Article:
Peterson’s first Formula 1 victory was the 1973 French Grand Prix in a Lotus 72. He also won the Austrian, Italian and US gran prix races during 1973. In 1974, Peterson won the Monaco, French and Italian gran prix races. He won the Italian Gran Prix in 1976. In 1978, he won the South African and Austrian gran prix races.

[2014 update: Marcus Ericsson, a Swedish F1 driver, planned to wear a replica of Ronnie Peterson’s helmet at the 2014 Monaco Gran Prix on May 25th. “The Swedish driver is paying homage to Ronnie Peterson, arguably the nation’s greatest Formula 1 racer, who won the Monaco Grand Prix 40 years ago.” A comment to this article stated: “Arguably the nation’s best of all time? He WAS the best Sweden ever had.” (Ericsson pays homage to Ronnie Peterson with Monaco helmet — Nico Roseberg (Mercedes) has the pole for the second year in a row. Marcus Ericsson (Caterham-Renault) will start from the 22nd — last– position. Ericsson was penalized after initiating contact with Felipe Massa (Williams) during qualifying. Ericsson will be required to start the race from pit lane.]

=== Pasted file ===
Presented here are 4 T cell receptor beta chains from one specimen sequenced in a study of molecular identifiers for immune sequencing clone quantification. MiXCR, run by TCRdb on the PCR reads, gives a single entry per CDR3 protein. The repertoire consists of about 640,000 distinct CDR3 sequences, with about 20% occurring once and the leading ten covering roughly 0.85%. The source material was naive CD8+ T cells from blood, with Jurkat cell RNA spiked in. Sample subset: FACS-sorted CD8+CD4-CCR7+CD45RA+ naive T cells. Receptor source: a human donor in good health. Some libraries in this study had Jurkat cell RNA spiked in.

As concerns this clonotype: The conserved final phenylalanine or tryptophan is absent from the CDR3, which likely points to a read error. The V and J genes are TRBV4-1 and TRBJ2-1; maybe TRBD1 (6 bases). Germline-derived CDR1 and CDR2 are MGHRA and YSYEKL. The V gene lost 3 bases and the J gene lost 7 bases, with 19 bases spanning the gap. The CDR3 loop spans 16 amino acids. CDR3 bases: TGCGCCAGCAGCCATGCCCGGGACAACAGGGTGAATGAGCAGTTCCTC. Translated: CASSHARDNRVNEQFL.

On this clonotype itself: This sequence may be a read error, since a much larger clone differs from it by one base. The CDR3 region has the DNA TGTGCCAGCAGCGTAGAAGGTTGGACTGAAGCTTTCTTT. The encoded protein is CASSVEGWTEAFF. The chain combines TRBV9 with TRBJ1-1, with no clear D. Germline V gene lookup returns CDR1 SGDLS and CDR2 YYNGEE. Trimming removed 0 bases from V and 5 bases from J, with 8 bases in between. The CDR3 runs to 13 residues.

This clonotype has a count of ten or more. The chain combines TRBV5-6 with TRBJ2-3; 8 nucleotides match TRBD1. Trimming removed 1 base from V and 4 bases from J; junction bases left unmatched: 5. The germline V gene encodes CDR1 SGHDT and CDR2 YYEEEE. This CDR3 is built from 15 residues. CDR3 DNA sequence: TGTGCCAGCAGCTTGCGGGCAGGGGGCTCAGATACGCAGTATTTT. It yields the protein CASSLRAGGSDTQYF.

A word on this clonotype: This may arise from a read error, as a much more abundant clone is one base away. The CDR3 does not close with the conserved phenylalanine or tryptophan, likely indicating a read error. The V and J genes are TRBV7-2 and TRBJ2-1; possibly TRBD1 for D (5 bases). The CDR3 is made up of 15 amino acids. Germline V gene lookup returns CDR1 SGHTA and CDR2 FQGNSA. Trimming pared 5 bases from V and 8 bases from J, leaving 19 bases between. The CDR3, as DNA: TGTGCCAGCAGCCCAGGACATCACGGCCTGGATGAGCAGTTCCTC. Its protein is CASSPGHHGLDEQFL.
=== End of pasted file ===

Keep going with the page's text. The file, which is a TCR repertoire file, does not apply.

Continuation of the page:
At the time of Ronnie Peterson’s death, he was survived by his wife, Barbro Edwardsson Peterson, and a young daughter, Nina. Barbro later had a four to five year relationship with British race car driver John Watson. (Watson was the winner of five gran prix races with his first win being the 1976 Austrian Gran Prix and his last win being the 1983 United States Gran Prix West in Long Beach, CA.) However, Barbro’s relationship with Mr. Watson “couldn’t fill the empty space after Ronnie and Barbro withdrew even more in loneliness. The 19th of December 1987 Barbro was found dead in her bathtub. An unfortunate mix of alcohol and tranquilizers. She couldn’t get over the grief after Ronnie’s death and died only 40 years old. She is buried in Orebro, next to Ronnie.” (The Official Ronnie Peterson website: